Truss government abandons Bill of Rights

Truss government abandons Bill of Rights

The UK government’s proposed Bill of Rights has been abandoned.

The bill was due to have a second reading in Parliament next week. The government is now, however, “reviewing the most effective means to deliver objectives through our legislative agenda” and the Bill of Rights is “unlikely to progress in its current form”.

The legislation has met with widespread criticism. The Faculty of Advocates stated earlier this year: “Of particular concern is what has been described as introducing ‘common sense to the justice system’. The judiciary already strives to arrive at decisions which ‘make sense’. The plea for ‘common sense’ is a populist one, designed to justify the executive arrogating to itself (or, more accurately, to the legislature, which the executive will often control) the ability to decide what ‘makes sense’ in this area, rather than leaving it to the judiciary independently to determine what human rights law requires.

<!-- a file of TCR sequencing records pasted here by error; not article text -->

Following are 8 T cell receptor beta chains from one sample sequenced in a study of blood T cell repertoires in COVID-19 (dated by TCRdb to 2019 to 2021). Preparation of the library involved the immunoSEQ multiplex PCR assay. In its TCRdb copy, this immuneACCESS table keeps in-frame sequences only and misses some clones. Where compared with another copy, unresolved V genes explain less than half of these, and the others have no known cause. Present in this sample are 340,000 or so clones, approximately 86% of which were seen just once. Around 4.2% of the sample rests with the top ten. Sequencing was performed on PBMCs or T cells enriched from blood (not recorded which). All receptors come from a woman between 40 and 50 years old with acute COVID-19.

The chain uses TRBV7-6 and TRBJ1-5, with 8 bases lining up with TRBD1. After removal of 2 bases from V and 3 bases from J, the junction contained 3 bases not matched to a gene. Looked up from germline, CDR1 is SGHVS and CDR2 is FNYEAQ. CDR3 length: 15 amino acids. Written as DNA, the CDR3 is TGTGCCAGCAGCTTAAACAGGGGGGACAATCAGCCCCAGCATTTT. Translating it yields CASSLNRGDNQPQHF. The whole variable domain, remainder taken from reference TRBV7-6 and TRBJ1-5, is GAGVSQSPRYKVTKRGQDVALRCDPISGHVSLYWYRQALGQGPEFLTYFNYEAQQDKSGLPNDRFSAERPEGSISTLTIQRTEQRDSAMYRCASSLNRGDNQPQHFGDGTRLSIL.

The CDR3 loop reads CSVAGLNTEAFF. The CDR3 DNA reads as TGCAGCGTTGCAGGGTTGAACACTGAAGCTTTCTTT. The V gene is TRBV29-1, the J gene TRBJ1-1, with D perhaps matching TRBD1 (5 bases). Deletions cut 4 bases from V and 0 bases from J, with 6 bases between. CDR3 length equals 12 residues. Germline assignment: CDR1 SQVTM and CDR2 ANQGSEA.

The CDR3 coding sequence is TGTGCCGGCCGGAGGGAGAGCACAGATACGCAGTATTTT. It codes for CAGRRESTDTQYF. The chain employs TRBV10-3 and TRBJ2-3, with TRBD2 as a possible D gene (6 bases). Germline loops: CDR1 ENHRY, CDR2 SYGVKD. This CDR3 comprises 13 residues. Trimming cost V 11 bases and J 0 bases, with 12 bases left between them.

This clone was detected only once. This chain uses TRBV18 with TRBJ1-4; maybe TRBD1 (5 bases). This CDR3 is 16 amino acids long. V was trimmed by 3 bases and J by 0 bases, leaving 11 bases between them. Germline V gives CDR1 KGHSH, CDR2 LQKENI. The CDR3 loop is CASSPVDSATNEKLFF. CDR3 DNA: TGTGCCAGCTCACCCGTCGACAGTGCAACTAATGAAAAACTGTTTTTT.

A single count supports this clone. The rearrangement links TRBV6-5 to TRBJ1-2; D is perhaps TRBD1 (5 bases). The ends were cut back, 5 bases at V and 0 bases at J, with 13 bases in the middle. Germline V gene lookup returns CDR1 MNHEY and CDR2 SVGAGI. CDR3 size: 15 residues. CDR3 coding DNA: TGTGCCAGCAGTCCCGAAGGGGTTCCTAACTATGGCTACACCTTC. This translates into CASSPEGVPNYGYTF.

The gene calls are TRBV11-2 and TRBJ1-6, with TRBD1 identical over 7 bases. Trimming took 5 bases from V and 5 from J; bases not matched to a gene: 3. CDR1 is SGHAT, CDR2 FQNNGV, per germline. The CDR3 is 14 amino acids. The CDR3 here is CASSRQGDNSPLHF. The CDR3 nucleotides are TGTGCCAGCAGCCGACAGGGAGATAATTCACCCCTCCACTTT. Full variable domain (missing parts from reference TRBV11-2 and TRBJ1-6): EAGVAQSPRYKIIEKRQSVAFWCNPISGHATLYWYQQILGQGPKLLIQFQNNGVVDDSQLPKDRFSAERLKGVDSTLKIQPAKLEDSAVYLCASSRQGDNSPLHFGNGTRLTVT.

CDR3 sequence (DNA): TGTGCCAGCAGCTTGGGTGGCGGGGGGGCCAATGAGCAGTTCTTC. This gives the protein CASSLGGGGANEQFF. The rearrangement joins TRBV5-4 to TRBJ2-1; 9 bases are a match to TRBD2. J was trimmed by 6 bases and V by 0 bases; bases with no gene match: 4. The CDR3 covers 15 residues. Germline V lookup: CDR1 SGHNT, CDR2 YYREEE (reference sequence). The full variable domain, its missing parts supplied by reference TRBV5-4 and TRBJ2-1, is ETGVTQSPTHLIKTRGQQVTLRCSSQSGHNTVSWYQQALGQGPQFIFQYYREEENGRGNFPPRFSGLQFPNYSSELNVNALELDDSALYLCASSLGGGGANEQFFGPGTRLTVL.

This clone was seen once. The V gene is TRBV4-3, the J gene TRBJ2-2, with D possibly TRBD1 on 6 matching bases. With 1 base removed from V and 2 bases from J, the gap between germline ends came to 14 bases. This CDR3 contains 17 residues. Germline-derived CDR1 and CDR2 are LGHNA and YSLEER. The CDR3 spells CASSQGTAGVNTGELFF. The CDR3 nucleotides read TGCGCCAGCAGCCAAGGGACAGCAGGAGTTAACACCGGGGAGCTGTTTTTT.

Ian Duddy, chair of the Scottish Human Rights Commission, said the bill would “water down human rights protections”.

Murray Etherington, president of the Law Society of Scotland, said: “For over 70 years we have benefited from the protections offered by the European Convention on Human Rights. Since 1998 those rights have been built into UK and Scottish law and it is vital that they are not diminished as a result of new legislation.”

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